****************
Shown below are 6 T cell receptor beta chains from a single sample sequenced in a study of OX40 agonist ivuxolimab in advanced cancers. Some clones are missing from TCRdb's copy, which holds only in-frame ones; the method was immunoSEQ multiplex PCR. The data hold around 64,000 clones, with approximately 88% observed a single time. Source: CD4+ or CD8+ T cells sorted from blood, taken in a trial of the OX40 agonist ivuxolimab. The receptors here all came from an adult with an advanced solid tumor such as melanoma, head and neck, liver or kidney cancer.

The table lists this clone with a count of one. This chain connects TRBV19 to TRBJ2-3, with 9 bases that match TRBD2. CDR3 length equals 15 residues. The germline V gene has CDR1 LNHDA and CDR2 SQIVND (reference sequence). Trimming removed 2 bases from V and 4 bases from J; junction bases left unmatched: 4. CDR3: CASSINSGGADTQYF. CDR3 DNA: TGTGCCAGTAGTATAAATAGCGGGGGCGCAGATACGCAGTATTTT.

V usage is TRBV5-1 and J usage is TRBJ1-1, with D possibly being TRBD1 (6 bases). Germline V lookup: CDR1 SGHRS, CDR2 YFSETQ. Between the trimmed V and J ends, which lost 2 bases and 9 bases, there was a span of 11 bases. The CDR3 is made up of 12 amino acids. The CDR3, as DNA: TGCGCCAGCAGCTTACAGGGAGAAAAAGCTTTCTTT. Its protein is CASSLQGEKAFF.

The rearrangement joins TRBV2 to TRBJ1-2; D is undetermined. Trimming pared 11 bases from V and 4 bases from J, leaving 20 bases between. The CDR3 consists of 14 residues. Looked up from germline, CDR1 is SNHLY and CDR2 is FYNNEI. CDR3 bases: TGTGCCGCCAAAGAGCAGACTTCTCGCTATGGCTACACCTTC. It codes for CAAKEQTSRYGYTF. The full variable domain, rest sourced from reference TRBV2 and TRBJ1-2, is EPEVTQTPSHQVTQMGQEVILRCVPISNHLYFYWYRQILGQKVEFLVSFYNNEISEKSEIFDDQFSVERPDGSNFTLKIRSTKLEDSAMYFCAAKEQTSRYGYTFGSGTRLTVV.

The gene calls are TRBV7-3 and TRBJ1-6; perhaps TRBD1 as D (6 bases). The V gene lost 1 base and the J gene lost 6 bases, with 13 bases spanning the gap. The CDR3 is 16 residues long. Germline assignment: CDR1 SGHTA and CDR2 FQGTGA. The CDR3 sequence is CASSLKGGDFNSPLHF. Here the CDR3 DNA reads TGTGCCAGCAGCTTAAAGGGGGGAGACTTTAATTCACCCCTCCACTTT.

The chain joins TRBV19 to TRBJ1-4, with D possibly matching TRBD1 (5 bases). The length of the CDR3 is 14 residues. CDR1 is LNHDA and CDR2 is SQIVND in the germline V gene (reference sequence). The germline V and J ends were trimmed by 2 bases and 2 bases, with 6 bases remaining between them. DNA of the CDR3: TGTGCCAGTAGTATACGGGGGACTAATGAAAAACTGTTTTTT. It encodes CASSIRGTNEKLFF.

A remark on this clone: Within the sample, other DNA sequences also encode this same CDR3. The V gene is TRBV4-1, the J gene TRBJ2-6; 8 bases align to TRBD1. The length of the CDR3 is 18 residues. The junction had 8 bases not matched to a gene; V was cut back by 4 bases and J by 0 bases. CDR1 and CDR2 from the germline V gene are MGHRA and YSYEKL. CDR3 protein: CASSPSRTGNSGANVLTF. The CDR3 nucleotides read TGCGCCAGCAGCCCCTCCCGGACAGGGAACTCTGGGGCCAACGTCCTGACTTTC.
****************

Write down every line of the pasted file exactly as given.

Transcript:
Shown below are 6 T cell receptor beta chains from a single sample sequenced in a study of OX40 agonist ivuxolimab in advanced cancers. Some clones are missing from TCRdb's copy, which holds only in-frame ones; the method was immunoSEQ multiplex PCR. The data hold around 64,000 clones, with approximately 88% observed a single time. Source: CD4+ or CD8+ T cells sorted from blood, taken in a trial of the OX40 agonist ivuxolimab. The receptors here all came from an adult with an advanced solid tumor such as melanoma, head and neck, liver or kidney cancer.

The table lists this clone with a count of one. This chain connects TRBV19 to TRBJ2-3, with 9 bases that match TRBD2. CDR3 length equals 15 residues. The germline V gene has CDR1 LNHDA and CDR2 SQIVND (reference sequence). Trimming removed 2 bases from V and 4 bases from J; junction bases left unmatched: 4. CDR3: CASSINSGGADTQYF. CDR3 DNA: TGTGCCAGTAGTATAAATAGCGGGGGCGCAGATACGCAGTATTTT.

V usage is TRBV5-1 and J usage is TRBJ1-1, with D possibly being TRBD1 (6 bases). Germline V lookup: CDR1 SGHRS, CDR2 YFSETQ. Between the trimmed V and J ends, which lost 2 bases and 9 bases, there was a span of 11 bases. The CDR3 is made up of 12 amino acids. The CDR3, as DNA: TGCGCCAGCAGCTTACAGGGAGAAAAAGCTTTCTTT. Its protein is CASSLQGEKAFF.

The rearrangement joins TRBV2 to TRBJ1-2; D is undetermined. Trimming pared 11 bases from V and 4 bases from J, leaving 20 bases between. The CDR3 consists of 14 residues. Looked up from germline, CDR1 is SNHLY and CDR2 is FYNNEI. CDR3 bases: TGTGCCGCCAAAGAGCAGACTTCTCGCTATGGCTACACCTTC. It codes for CAAKEQTSRYGYTF. The full variable domain, rest sourced from reference TRBV2 and TRBJ1-2, is EPEVTQTPSHQVTQMGQEVILRCVPISNHLYFYWYRQILGQKVEFLVSFYNNEISEKSEIFDDQFSVERPDGSNFTLKIRSTKLEDSAMYFCAAKEQTSRYGYTFGSGTRLTVV.

The gene calls are TRBV7-3 and TRBJ1-6; perhaps TRBD1 as D (6 bases). The V gene lost 1 base and the J gene lost 6 bases, with 13 bases spanning the gap. The CDR3 is 16 residues long. Germline assignment: CDR1 SGHTA and CDR2 FQGTGA. The CDR3 sequence is CASSLKGGDFNSPLHF. Here the CDR3 DNA reads TGTGCCAGCAGCTTAAAGGGGGGAGACTTTAATTCACCCCTCCACTTT.

The chain joins TRBV19 to TRBJ1-4, with D possibly matching TRBD1 (5 bases). The length of the CDR3 is 14 residues. CDR1 is LNHDA and CDR2 is SQIVND in the germline V gene (reference sequence). The germline V and J ends were trimmed by 2 bases and 2 bases, with 6 bases remaining between them. DNA of the CDR3: TGTGCCAGTAGTATACGGGGGACTAATGAAAAACTGTTTTTT. It encodes CASSIRGTNEKLFF.

A remark on this clone: Within the sample, other DNA sequences also encode this same CDR3. The V gene is TRBV4-1, the J gene TRBJ2-6; 8 bases align to TRBD1. The length of the CDR3 is 18 residues. The junction had 8 bases not matched to a gene; V was cut back by 4 bases and J by 0 bases. CDR1 and CDR2 from the germline V gene are MGHRA and YSYEKL. CDR3 protein: CASSPSRTGNSGANVLTF. The CDR3 nucleotides read TGCGCCAGCAGCCCCTCCCGGACAGGGAACTCTGGGGCCAACGTCCTGACTTTC.